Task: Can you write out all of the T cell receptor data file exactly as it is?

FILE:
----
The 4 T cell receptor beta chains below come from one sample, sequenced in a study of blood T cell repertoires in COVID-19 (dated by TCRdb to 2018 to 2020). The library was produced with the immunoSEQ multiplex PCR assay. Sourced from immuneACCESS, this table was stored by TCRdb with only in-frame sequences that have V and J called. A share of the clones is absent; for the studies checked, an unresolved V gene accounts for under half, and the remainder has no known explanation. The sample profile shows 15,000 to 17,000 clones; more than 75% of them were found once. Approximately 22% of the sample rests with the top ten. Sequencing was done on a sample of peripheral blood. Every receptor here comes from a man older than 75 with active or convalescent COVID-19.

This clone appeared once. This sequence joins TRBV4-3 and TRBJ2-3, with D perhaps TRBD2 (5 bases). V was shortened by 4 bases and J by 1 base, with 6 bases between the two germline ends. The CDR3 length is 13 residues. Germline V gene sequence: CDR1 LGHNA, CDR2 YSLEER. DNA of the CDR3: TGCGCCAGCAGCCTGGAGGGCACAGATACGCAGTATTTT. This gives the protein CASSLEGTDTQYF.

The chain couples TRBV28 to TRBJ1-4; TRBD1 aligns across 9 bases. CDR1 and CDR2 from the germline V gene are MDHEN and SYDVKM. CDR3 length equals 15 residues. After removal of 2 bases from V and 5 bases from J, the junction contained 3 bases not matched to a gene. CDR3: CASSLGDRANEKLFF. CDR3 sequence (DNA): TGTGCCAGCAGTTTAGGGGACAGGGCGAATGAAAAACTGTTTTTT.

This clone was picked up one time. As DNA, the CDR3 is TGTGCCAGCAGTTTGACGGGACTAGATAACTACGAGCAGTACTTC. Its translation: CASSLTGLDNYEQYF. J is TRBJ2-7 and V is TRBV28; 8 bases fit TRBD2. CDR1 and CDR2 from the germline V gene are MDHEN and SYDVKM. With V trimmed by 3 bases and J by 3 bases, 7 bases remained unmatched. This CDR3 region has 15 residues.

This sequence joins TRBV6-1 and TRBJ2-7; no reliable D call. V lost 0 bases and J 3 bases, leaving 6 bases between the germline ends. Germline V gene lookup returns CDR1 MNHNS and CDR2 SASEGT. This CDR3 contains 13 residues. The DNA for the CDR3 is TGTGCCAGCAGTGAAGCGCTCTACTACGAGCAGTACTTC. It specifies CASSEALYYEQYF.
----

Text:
The 4 T cell receptor beta chains below come from one sample, sequenced in a study of blood T cell repertoires in COVID-19 (dated by TCRdb to 2018 to 2020). The library was produced with the immunoSEQ multiplex PCR assay. Sourced from immuneACCESS, this table was stored by TCRdb with only in-frame sequences that have V and J called. A share of the clones is absent; for the studies checked, an unresolved V gene accounts for under half, and the remainder has no known explanation. The sample profile shows 15,000 to 17,000 clones; more than 75% of them were found once. Approximately 22% of the sample rests with the top ten. Sequencing was done on a sample of peripheral blood. Every receptor here comes from a man older than 75 with active or convalescent COVID-19.

This clone appeared once. This sequence joins TRBV4-3 and TRBJ2-3, with D perhaps TRBD2 (5 bases). V was shortened by 4 bases and J by 1 base, with 6 bases between the two germline ends. The CDR3 length is 13 residues. Germline V gene sequence: CDR1 LGHNA, CDR2 YSLEER. DNA of the CDR3: TGCGCCAGCAGCCTGGAGGGCACAGATACGCAGTATTTT. This gives the protein CASSLEGTDTQYF.

The chain couples TRBV28 to TRBJ1-4; TRBD1 aligns across 9 bases. CDR1 and CDR2 from the germline V gene are MDHEN and SYDVKM. CDR3 length equals 15 residues. After removal of 2 bases from V and 5 bases from J, the junction contained 3 bases not matched to a gene. CDR3: CASSLGDRANEKLFF. CDR3 sequence (DNA): TGTGCCAGCAGTTTAGGGGACAGGGCGAATGAAAAACTGTTTTTT.

This clone was picked up one time. As DNA, the CDR3 is TGTGCCAGCAGTTTGACGGGACTAGATAACTACGAGCAGTACTTC. Its translation: CASSLTGLDNYEQYF. J is TRBJ2-7 and V is TRBV28; 8 bases fit TRBD2. CDR1 and CDR2 from the germline V gene are MDHEN and SYDVKM. With V trimmed by 3 bases and J by 3 bases, 7 bases remained unmatched. This CDR3 region has 15 residues.

This sequence joins TRBV6-1 and TRBJ2-7; no reliable D call. V lost 0 bases and J 3 bases, leaving 6 bases between the germline ends. Germline V gene lookup returns CDR1 MNHNS and CDR2 SASEGT. This CDR3 contains 13 residues. The DNA for the CDR3 is TGTGCCAGCAGTGAAGCGCTCTACTACGAGCAGTACTTC. It specifies CASSEALYYEQYF.